How JustAnswer Works:
  • Ask an Expert
    Experts are full of valuable knowledge and are ready to help with any question. Credentials confirmed by a Fortune 500 verification firm.
  • Get a Professional Answer
    Via email, text message, or notification as you wait on our site. Ask follow up questions if you need to.
  • 100% Satisfaction Guarantee
    Rate the answer you receive.
Ask Theresa Your Own Question
Theresa, Psychologist
Category: Parenting
Satisfied Customers: 877
Experience:  PhD. Clinical Psychology - Ex. Director Adolescent Treatment Facility
Type Your Parenting Question Here...
Theresa is online now
A new question is answered every 9 seconds

How do I get my son to talk to me

Resolved Question:

I live away from my son-about a day''s drive, and I call him on the phone, but he doesn''t pick-up. I know he''s hurt since I had to leave him and I suspect his mother is guilty of PAS, but I would like to know if there''s anything else I can do?
Submitted: 9 years ago.
Category: Parenting
Expert:  Theresa replied 9 years ago.


Can you provide details about your situation such as:

When did he quit talking?

Surrounding circumstances, etc.?

What is his age?

The more information the better...for this will help me provide you with the best possible answer.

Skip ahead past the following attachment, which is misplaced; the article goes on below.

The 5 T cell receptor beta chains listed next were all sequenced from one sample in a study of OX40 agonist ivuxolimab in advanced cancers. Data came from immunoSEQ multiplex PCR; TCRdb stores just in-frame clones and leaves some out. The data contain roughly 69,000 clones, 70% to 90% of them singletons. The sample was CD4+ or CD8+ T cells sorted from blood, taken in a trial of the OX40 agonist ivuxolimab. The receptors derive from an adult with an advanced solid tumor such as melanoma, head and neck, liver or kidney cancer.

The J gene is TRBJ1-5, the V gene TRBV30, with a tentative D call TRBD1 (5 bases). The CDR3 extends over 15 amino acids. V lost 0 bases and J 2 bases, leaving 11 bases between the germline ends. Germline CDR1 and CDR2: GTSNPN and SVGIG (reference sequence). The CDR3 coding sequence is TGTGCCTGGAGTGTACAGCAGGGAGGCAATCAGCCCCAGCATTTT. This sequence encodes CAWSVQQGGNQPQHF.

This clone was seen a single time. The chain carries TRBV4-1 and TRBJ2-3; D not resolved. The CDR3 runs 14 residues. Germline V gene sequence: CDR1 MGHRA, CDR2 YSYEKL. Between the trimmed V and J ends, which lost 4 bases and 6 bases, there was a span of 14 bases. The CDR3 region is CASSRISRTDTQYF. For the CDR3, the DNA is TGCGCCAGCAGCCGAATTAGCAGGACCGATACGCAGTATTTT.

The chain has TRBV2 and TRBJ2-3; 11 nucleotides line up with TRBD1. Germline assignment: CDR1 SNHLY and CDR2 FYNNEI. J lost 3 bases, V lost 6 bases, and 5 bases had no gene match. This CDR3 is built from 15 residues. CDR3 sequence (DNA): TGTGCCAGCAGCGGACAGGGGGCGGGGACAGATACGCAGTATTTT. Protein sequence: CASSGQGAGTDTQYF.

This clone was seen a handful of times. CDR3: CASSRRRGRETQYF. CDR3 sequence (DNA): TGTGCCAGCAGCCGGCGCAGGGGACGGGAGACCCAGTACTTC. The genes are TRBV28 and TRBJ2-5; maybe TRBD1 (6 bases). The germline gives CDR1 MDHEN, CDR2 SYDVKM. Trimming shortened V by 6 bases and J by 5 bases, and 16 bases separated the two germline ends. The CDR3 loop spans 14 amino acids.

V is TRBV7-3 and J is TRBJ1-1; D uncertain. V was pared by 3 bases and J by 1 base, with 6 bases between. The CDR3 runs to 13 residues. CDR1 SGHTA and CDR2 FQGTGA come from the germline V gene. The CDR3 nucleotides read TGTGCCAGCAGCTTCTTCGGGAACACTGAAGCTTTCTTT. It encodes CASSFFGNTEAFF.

Looking forward to you response...

Thank You,


Customer: replied 9 years ago.
He quit talking when I lost my second job and I had to move far away in order to find work. He was 13 then and he's just turned 17 in October. He quit school 1/2-way through Gr 11 last year in Ontario and then got a job on-line in British Columbia in June. I followed him out here in July and found work, but I'm still a day's drive away fom him. We were very close when he was a little guy...I know he's hurt, but so am I and I would like to know how I could open up some channel to him to help both of us heal. He wants to live his own life now, and I agree with him, but I still want to be in his life the best way I can. I am a male high school History teacher and football coach and part-time actor and in Ontario I was considered a bad role model and villified for who I am. I was forced to resign under threat of losing my teaching license from two different school boards in southern Ontario and I suspect that my son took some heat for having me for his dad as well.